It's a boom time for boxing, with one of the sport's finest years in recent memory barely two-thirds finished and a handful of blockbusters still to come before the calendar flips again.
With Floyd Mayweather Jr. defending his pound-for-pound crown against Mexican darling Canelo Alvarez on Sept. 14, Juan Manuel Marquez taking aim at a fifth title against welterweight belt holder Timothy Bradley Jr. on Oct. 12 and Manny Pacquiao preparing to bring world-class boxing to China against Brandon Rios on Nov. 23, there has never been a better time to celebrate the pomp of the must-see prizefight than right now.
And so, over the next several days we'll be counting down boxing's top superfights of the ESPN era (since Sept. 7, 1979, for those of you scoring at home), as picked by our panel of boxing experts. Of course, we know there can be, ahem, disagreement on such a subjective topic, so we'd like to know what you think about our choices, get your picks and hear any other comments you might have related to our project. Just tweet using the hashtag #ESPNsuperfights and we might feature your comment below.
The knock on Evander Holyfield had been that he wasn't big enough. Though he had been a tremendous cruiserweight champion, did he have the heft, size and strength to cope with the top dogs in the heavyweight division? But then a funny thing happened: He not only took on those top dogs; he knocked them out.
Former titlist Pinklon Thomas went in seven. Another former belt holder Michael Dokes was stopped in 10. Alex Stewart, then well regarded and undefeated, lasted less than eight. The piece de resistance, of course, was the one-punch annihilation of Buster Douglas that won Holyfield the heavyweight crown. Never mind that it wasn't the trim, focused, determined Douglas who had knocked out Mike Tyson but a more blubbery and seemingly apathetic version thereof. All you can do is beat the man in front of you, and with one right hand, Holyfield dropped and stopped an opponent who outweighed him by almost 40 pounds.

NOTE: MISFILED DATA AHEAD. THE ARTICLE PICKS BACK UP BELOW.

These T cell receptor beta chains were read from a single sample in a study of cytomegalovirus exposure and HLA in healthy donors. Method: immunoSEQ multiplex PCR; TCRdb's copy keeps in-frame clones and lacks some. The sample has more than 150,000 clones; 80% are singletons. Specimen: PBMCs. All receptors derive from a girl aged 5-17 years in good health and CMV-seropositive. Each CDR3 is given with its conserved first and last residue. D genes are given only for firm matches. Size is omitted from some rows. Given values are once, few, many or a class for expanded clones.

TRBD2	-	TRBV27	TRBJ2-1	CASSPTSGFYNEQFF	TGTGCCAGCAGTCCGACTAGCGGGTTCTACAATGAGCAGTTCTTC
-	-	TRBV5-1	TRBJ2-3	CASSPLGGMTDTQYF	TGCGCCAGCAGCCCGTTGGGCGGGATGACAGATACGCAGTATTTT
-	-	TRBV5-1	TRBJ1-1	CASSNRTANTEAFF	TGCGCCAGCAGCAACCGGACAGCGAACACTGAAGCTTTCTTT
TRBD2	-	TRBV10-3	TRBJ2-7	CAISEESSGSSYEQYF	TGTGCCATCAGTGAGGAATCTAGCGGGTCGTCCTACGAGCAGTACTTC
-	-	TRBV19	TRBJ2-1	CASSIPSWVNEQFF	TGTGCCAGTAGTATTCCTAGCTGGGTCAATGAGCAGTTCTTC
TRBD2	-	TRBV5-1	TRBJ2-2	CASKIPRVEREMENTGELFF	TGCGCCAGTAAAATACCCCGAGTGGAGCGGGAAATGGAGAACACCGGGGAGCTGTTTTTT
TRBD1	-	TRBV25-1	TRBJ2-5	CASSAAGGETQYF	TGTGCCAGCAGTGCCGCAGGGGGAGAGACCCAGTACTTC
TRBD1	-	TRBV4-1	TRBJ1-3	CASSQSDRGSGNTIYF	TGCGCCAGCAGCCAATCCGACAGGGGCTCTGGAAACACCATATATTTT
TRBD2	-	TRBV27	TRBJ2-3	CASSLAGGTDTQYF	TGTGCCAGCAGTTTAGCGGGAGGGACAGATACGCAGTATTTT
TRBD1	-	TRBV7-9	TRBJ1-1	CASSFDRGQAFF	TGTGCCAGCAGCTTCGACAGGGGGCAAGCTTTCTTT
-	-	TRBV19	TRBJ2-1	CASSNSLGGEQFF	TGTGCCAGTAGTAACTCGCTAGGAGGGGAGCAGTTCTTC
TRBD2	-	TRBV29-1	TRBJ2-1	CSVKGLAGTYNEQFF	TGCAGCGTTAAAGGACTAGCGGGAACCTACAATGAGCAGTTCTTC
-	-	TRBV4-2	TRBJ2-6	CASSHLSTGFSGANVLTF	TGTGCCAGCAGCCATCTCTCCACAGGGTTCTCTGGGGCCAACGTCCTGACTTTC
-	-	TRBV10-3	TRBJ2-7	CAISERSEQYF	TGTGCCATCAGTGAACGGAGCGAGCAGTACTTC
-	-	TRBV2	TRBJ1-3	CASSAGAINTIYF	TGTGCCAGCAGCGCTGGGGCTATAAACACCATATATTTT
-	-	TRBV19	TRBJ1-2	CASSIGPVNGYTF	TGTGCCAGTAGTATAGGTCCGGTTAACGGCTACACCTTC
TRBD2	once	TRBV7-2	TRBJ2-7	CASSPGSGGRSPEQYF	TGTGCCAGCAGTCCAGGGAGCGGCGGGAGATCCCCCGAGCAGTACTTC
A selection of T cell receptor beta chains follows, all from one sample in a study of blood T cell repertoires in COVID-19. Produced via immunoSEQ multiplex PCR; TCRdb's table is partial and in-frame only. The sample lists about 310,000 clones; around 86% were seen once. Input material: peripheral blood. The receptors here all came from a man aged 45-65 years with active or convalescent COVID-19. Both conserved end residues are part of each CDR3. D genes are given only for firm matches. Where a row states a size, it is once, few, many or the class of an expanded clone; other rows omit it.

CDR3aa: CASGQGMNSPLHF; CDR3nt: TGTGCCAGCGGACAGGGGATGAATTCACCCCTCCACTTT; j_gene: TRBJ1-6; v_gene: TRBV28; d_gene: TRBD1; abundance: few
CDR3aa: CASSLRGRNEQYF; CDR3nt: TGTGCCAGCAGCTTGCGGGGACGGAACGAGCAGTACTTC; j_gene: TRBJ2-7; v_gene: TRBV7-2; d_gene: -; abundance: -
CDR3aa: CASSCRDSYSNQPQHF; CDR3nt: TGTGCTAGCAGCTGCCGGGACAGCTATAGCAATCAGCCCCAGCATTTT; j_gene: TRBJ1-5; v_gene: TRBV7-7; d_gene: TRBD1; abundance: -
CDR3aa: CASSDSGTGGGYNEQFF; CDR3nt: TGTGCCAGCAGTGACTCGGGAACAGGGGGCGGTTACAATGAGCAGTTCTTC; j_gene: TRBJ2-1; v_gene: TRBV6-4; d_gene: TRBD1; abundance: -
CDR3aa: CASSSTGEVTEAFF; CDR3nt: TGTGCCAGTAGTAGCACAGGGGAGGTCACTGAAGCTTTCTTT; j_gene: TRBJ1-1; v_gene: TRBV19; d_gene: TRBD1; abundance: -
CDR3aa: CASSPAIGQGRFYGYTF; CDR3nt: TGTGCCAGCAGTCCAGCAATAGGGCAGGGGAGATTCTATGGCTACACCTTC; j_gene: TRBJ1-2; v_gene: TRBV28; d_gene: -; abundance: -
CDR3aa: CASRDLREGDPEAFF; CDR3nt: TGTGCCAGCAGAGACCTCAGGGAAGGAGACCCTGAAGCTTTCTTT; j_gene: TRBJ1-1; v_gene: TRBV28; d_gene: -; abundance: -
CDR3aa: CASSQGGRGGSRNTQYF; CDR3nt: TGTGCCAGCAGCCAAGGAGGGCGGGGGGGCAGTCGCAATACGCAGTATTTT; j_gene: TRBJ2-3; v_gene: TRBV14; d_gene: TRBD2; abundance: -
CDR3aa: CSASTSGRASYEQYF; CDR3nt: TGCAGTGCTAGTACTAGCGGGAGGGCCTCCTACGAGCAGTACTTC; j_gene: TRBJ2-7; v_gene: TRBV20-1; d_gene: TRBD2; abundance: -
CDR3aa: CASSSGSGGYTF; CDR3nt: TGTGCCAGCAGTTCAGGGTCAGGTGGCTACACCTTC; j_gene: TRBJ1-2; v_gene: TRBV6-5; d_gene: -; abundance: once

But then ancient George Foreman and marginally less ancient Larry Holmes took him the distance, and Smokin' Bert Cooper had him in trouble before Holyfield tore him apart. So how would he cope with a bigger, stronger young lion in Riddick Bowe?
Analyst Larry Merchant, as was so often the case over the years, presciently foreshadowed the fight when, as the two men stood in their respective corners before the opening bell, he observed on the fight broadcast that, "The conventional wisdom is that Holyfield will try to fight the big Bowe the way he did George and Buster Douglas: staying outside, jumping in with quick combinations. But sooner or later, a fight is going to break out here."
It broke out sooner rather than later. Holyfield, for all his skills, rarely chose any other way. Although appearing dwarfed by his foe, he willingly stepped inside and traded, and Bowe -- despite some question marks going in about his appetite for combat -- was more than happy to respond in kind.
Through nine rounds, the bout was competitive without being exceptionally close, Bowe seeming to gain the upper hand through most of the completed stanzas courtesy of his extra range and leverage. Holyfield's right eye was swollen almost shut, his left eye was cut, and the title seemed to be slipping away. Then in the 10th, Bowe uncorked a right uppercut that snapped back Holyfield's head and sent him staggering backward. Sensing a possible finish, Bowe attacked, a left hook sending Holyfield drunkenly into a corner. Bowe battered him across the ring, but Holyfield kept up his guard. Suddenly his legs looked steadier, a spring returned to his step, and now Holyfield was the one throwing punches, finding his target with vicious left hooks and haymaker rights as his challenger looked spent.
Holyfield finally went down in the 11th, but even then he refused to yield, battling to the last second of the 12th. In many ways, he showed more in that first defeat of his career than he had in his previous wins. We could not know it then, but that night in Las Vegas would prove to be the high-water mark of Bowe's ultimately disappointing career. For Holyfield, there were many more great nights ahead.